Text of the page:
A phalanx of uniformed men threw a blanket over the coach’s bronze likeness with its right hand still pointing to the heavens -- and carted it off like it was on a metallic perp walk.
Far more painful to the athletic department than the removal of its iconic effigy was the “corrective and punitive” sanctions the National Collegiate Athletic Association announced Monday, related to Paterno’s repeated failures to protect young victims of sexual assault by former assistant coach Jerry Sandusky.
The powerful college sports organization levied a $60 million fine, revoked victories from 1998 to 2011, imposed a four-year ban from bowl games and canceled scholarships. Eager to demonstrate its high moral standards, the NCAA, which has its own reputation to consider, meted out one of the most severe penalties of the association's history.
Sandusky was convicted of 45 counts of child sexual abuse last month and is awaiting sentencing. Paterno is dead, at least two other once-powerful university executives are facing criminal trials, and the storied football club is in the penalty box. Several victims have retained lawyers and the public university will no doubt be offering up generous settlements. Everyone involved has learned a lesson.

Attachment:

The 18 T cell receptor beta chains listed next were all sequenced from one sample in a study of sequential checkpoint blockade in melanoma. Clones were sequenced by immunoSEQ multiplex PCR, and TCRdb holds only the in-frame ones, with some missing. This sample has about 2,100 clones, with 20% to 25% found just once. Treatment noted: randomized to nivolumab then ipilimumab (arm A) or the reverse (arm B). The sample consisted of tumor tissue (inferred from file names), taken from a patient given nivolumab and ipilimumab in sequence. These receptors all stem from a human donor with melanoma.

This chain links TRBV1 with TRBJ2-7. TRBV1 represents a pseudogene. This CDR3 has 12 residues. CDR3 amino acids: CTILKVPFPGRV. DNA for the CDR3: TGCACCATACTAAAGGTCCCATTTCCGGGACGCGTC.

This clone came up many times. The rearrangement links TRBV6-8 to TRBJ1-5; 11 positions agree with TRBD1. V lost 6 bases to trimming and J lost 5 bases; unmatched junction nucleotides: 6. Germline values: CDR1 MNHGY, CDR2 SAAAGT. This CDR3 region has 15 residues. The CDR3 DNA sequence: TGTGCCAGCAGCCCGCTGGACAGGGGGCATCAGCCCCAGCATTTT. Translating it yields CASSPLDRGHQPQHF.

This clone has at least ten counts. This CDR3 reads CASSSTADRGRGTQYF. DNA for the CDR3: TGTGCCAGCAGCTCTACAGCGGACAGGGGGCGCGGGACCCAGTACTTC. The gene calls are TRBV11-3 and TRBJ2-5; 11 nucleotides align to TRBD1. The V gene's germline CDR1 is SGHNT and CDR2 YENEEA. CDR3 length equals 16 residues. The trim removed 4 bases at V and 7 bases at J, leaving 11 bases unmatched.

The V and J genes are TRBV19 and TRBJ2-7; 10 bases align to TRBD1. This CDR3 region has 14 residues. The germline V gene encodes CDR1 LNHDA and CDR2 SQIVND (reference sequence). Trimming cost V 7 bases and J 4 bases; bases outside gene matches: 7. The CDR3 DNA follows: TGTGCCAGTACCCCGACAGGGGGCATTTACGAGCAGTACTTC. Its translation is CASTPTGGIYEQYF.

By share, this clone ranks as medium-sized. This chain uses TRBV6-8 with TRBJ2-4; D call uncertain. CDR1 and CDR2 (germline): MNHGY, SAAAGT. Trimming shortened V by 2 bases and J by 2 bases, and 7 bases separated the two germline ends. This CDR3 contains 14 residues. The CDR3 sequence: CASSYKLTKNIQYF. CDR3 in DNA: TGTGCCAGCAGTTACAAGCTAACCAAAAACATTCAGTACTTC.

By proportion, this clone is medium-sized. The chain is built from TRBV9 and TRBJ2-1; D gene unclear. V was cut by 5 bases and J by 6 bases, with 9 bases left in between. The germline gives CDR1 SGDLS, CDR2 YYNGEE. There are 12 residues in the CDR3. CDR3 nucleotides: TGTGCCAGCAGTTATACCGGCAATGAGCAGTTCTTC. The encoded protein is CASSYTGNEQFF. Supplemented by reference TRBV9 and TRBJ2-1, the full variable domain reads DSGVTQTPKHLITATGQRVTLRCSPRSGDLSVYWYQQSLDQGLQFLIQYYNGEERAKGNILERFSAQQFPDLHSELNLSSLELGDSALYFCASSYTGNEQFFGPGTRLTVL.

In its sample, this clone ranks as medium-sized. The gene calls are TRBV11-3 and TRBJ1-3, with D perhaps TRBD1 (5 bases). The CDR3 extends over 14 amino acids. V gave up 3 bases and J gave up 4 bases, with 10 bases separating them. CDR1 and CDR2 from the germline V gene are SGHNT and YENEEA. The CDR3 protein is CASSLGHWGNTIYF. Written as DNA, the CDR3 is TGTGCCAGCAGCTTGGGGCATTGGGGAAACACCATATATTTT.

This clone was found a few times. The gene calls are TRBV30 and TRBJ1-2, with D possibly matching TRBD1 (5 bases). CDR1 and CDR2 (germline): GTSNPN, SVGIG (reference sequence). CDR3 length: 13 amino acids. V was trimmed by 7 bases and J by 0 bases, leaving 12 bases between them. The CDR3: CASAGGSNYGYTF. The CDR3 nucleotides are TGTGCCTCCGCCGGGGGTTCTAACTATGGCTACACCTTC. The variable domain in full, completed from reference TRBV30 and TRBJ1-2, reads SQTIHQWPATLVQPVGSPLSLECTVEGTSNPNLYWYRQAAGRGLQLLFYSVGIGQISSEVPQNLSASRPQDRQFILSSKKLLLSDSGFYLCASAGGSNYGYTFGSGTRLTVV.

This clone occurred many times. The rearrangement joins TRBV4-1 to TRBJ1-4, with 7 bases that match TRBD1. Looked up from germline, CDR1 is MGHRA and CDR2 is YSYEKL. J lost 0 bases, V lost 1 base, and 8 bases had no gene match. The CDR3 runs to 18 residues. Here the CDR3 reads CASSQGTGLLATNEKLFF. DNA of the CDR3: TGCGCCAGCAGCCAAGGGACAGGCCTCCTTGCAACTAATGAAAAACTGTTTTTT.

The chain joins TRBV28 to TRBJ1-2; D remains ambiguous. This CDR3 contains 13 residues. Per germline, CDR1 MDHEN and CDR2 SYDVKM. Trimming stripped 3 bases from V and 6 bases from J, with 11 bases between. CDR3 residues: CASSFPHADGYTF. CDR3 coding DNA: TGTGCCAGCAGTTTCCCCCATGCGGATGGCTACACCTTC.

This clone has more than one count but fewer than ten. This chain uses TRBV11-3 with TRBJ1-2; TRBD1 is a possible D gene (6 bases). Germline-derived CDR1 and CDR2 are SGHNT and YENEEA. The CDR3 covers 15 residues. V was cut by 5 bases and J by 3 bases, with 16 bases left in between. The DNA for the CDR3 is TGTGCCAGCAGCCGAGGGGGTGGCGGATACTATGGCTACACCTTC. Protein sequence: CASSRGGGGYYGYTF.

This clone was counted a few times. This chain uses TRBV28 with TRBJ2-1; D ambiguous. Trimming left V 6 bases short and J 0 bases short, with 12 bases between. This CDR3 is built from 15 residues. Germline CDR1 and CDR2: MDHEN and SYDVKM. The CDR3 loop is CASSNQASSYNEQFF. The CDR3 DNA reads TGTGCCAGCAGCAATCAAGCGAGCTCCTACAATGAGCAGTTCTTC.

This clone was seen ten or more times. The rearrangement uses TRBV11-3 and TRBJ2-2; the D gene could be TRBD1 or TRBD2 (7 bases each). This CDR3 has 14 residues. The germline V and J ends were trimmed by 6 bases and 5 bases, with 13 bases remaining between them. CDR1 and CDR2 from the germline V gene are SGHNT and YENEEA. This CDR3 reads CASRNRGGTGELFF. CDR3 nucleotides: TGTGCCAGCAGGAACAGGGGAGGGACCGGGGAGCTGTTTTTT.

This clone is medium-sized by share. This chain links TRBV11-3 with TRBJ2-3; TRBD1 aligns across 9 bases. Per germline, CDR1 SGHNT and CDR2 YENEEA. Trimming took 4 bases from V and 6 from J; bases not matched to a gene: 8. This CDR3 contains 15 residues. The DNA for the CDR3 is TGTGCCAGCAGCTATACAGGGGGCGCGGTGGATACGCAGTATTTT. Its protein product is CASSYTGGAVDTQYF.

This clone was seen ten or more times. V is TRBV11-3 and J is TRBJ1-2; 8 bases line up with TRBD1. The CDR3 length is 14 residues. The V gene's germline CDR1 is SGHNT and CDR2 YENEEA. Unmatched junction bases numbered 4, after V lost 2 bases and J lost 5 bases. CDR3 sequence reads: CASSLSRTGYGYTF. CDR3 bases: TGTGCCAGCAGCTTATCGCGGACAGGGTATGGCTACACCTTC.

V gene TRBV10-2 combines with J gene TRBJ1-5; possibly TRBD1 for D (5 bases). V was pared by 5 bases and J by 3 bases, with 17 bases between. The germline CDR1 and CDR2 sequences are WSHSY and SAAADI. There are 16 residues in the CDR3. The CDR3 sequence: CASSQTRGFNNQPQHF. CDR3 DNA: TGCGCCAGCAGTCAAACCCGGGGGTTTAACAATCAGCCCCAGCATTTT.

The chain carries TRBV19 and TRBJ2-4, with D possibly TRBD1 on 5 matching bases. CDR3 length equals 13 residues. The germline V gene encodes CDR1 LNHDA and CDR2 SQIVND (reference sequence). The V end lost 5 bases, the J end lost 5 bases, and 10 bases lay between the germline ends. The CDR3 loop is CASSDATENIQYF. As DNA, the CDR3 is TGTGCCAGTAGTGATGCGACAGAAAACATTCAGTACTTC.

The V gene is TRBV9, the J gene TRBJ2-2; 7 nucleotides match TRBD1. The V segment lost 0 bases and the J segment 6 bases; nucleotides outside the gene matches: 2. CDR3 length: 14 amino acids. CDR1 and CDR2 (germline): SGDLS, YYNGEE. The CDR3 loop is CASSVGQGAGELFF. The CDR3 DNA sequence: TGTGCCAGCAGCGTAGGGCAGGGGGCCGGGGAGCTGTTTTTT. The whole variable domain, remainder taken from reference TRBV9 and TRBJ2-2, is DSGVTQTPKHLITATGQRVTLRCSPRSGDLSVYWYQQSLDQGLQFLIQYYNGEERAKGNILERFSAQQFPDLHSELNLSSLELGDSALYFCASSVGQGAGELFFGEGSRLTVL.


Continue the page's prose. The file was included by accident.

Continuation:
But somehow it still does not feel to me like justice has been served. The story of one unidentified victim particularly haunts me.
In February 2001 a graduate assistant in the football program returned to the support staff locker room late on a Friday and, as detailed in the Freeh report, heard “rhythmic slapping sounds” from the shower, where he witnessed a “prepubescent” 10- or 12-year-old boy with Sandusky “directly behind” him with his arms around the boy’s midsection and the child’s hands against the wall. The witness startled Sandusky and he released the boy but although both the child and his rapist “looked directly at” him, the flustered assistant quickly left the building.
He reported the scene he had encountered to Paterno the next morning, but despite much head-scratching and uncomfortable posturing among the coach, his bosses, the campus police, and the college general counsel, not one of them reported the incident to the proper child protection experts or law enforcement officers. Freeh noted in his investigation “at no time did [university president Graham] Spanier, [senior VP Gary] Schultz, Paterno or [athletic director Tim] Curley try to identify the child in the shower or whether the child had suffered harm.”
That anonymous youngster must be in his early 20s now. Despite the considerable sanctions Penn State is now facing, I’d feel better if I believed someone was tracking him down and requiring all those adults who failed to rescue him to apologize.
Bonnie Goldstein is on Twitter @KickedByAnAngel.